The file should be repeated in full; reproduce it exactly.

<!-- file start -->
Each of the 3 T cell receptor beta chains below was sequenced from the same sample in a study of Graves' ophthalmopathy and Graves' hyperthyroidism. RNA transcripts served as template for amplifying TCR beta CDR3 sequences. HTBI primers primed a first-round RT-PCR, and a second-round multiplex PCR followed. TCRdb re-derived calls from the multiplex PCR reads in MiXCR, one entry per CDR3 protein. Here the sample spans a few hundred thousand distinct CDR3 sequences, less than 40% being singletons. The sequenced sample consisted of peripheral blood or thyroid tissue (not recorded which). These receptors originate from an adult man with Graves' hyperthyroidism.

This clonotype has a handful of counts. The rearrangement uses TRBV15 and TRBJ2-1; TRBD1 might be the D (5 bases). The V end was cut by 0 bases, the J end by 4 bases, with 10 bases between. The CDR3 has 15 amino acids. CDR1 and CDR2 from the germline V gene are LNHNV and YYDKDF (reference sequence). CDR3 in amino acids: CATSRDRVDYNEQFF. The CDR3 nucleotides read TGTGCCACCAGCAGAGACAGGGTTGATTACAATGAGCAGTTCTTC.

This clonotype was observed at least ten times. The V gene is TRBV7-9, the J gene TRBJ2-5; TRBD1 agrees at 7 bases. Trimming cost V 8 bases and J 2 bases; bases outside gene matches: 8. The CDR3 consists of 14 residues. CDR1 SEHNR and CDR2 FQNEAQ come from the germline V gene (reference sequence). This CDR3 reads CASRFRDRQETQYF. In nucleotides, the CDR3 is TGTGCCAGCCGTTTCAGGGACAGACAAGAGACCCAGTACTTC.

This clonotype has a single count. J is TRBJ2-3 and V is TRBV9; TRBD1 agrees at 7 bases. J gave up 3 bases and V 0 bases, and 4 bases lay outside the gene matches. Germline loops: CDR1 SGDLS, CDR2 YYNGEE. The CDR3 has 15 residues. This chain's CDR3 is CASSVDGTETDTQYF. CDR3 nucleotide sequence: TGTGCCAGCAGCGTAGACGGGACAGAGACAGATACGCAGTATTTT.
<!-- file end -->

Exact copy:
Each of the 3 T cell receptor beta chains below was sequenced from the same sample in a study of Graves' ophthalmopathy and Graves' hyperthyroidism. RNA transcripts served as template for amplifying TCR beta CDR3 sequences. HTBI primers primed a first-round RT-PCR, and a second-round multiplex PCR followed. TCRdb re-derived calls from the multiplex PCR reads in MiXCR, one entry per CDR3 protein. Here the sample spans a few hundred thousand distinct CDR3 sequences, less than 40% being singletons. The sequenced sample consisted of peripheral blood or thyroid tissue (not recorded which). These receptors originate from an adult man with Graves' hyperthyroidism.

This clonotype has a handful of counts. The rearrangement uses TRBV15 and TRBJ2-1; TRBD1 might be the D (5 bases). The V end was cut by 0 bases, the J end by 4 bases, with 10 bases between. The CDR3 has 15 amino acids. CDR1 and CDR2 from the germline V gene are LNHNV and YYDKDF (reference sequence). CDR3 in amino acids: CATSRDRVDYNEQFF. The CDR3 nucleotides read TGTGCCACCAGCAGAGACAGGGTTGATTACAATGAGCAGTTCTTC.

This clonotype was observed at least ten times. The V gene is TRBV7-9, the J gene TRBJ2-5; TRBD1 agrees at 7 bases. Trimming cost V 8 bases and J 2 bases; bases outside gene matches: 8. The CDR3 consists of 14 residues. CDR1 SEHNR and CDR2 FQNEAQ come from the germline V gene (reference sequence). This CDR3 reads CASRFRDRQETQYF. In nucleotides, the CDR3 is TGTGCCAGCCGTTTCAGGGACAGACAAGAGACCCAGTACTTC.

This clonotype has a single count. J is TRBJ2-3 and V is TRBV9; TRBD1 agrees at 7 bases. J gave up 3 bases and V 0 bases, and 4 bases lay outside the gene matches. Germline loops: CDR1 SGDLS, CDR2 YYNGEE. The CDR3 has 15 residues. This chain's CDR3 is CASSVDGTETDTQYF. CDR3 nucleotide sequence: TGTGCCAGCAGCGTAGACGGGACAGAGACAGATACGCAGTATTTT.